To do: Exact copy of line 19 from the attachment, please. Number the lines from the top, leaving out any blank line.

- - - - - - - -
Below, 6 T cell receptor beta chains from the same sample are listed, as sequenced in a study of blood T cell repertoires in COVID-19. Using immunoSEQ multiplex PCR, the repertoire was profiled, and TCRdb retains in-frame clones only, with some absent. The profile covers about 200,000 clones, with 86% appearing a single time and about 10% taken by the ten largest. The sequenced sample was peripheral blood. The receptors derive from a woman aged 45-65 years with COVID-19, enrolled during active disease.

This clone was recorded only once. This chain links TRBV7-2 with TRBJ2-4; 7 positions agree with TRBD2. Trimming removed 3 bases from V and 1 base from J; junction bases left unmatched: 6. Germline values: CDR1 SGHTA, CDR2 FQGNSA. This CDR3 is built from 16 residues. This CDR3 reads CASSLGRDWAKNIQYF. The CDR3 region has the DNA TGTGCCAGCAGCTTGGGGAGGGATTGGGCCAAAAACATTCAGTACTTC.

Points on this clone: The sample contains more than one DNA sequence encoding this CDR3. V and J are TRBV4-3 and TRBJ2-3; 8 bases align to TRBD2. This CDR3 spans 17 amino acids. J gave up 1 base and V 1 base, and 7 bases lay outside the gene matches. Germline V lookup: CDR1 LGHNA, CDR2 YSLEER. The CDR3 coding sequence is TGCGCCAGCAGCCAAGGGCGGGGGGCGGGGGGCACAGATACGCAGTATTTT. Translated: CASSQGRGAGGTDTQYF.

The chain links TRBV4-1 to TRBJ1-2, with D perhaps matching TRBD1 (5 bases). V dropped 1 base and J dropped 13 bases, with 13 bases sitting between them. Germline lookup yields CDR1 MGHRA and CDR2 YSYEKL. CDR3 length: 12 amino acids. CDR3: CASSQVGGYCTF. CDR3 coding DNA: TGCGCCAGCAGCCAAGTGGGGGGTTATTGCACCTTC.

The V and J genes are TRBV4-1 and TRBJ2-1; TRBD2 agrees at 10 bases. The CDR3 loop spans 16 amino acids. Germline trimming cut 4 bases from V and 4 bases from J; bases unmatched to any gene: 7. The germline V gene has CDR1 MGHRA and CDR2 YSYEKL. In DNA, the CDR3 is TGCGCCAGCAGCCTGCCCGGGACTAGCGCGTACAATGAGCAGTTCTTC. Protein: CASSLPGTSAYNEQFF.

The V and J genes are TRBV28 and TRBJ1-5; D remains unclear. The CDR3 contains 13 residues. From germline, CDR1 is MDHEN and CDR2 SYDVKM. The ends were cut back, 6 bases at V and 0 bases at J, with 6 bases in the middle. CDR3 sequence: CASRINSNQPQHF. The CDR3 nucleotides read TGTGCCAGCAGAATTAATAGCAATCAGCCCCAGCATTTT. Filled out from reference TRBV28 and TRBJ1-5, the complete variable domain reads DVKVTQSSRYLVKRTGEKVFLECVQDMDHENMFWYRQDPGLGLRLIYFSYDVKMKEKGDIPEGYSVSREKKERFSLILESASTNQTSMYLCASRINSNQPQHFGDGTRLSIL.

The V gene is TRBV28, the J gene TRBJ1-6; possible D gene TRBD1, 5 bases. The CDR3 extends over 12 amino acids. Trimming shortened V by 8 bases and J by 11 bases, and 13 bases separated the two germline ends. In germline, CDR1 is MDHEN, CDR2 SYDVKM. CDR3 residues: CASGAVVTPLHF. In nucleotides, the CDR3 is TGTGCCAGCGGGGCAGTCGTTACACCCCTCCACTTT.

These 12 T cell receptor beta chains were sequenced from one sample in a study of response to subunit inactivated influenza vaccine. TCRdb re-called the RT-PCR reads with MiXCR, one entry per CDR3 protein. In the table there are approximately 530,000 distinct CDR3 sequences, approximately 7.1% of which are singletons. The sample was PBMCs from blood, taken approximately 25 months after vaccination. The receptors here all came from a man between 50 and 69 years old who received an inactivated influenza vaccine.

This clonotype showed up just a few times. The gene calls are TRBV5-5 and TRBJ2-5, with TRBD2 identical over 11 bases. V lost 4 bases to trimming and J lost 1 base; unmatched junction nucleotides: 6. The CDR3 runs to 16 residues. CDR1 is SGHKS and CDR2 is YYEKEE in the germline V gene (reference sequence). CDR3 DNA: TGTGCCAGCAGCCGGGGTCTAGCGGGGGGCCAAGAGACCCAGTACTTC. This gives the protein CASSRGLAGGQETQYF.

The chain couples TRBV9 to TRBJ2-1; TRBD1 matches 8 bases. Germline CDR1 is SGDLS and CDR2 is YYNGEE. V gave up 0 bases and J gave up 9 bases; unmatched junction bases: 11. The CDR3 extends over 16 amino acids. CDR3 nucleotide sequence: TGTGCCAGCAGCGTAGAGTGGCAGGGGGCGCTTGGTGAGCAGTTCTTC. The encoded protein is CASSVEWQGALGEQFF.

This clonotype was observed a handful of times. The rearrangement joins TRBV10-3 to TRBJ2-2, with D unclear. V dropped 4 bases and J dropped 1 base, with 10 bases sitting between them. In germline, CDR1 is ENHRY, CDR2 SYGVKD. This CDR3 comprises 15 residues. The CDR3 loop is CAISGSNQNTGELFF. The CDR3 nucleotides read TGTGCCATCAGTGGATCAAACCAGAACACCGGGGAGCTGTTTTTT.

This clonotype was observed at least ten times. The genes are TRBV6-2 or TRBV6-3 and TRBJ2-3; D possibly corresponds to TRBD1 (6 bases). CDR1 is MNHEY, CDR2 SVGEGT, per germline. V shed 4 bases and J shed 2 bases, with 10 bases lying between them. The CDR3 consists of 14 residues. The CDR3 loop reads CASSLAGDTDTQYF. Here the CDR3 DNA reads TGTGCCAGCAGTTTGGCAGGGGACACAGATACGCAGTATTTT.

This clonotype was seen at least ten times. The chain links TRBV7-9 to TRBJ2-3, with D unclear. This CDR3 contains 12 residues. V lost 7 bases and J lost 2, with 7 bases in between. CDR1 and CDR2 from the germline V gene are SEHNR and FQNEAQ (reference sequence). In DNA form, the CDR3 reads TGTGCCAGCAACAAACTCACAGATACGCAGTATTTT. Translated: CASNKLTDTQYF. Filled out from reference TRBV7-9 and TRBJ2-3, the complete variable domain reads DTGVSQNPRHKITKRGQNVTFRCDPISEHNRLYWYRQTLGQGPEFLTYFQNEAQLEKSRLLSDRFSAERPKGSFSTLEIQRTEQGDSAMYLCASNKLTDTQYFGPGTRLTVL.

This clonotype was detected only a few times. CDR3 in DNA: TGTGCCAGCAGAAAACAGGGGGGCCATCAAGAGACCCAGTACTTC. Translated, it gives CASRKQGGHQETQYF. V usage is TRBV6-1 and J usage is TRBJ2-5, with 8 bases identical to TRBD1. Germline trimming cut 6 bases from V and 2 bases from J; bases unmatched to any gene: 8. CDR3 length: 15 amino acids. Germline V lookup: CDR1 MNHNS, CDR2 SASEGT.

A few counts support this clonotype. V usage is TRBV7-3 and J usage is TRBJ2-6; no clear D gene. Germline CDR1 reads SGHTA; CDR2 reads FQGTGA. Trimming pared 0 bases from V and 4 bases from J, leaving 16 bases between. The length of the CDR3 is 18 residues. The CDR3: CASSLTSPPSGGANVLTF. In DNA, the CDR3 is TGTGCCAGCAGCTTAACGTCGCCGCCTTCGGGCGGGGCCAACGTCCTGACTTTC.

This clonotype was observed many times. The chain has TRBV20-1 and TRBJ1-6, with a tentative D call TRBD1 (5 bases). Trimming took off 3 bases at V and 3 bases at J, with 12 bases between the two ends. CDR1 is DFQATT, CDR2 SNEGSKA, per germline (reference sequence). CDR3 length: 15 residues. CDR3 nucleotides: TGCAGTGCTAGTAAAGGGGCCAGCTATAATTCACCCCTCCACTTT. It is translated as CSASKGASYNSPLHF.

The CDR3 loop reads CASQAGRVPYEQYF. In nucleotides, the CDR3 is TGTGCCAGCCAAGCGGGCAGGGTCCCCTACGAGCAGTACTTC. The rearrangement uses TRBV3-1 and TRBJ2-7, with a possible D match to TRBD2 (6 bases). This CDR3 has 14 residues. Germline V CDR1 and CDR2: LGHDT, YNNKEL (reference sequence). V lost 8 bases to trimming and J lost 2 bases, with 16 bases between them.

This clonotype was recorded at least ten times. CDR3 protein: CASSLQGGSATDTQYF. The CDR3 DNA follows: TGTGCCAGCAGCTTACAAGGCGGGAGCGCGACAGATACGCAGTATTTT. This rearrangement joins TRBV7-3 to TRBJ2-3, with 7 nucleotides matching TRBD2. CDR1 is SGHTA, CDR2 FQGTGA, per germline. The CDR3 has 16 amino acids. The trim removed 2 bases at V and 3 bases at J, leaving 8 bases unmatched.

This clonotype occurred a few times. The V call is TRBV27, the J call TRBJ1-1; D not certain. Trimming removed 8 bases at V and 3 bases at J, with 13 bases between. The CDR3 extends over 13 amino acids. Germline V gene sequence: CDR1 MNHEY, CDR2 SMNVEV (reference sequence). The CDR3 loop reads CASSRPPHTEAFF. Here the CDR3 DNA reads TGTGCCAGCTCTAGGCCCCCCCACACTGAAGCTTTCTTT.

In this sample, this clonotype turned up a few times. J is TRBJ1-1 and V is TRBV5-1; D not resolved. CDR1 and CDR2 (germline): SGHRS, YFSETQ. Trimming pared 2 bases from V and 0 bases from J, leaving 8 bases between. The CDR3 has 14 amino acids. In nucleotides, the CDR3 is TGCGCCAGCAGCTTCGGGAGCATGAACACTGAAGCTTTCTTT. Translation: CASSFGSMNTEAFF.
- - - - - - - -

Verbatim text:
This clonotype occurred a few times. The V call is TRBV27, the J call TRBJ1-1; D not certain. Trimming removed 8 bases at V and 3 bases at J, with 13 bases between. The CDR3 extends over 13 amino acids. Germline V gene sequence: CDR1 MNHEY, CDR2 SMNVEV (reference sequence). The CDR3 loop reads CASSRPPHTEAFF. Here the CDR3 DNA reads TGTGCCAGCTCTAGGCCCCCCCACACTGAAGCTTTCTTT.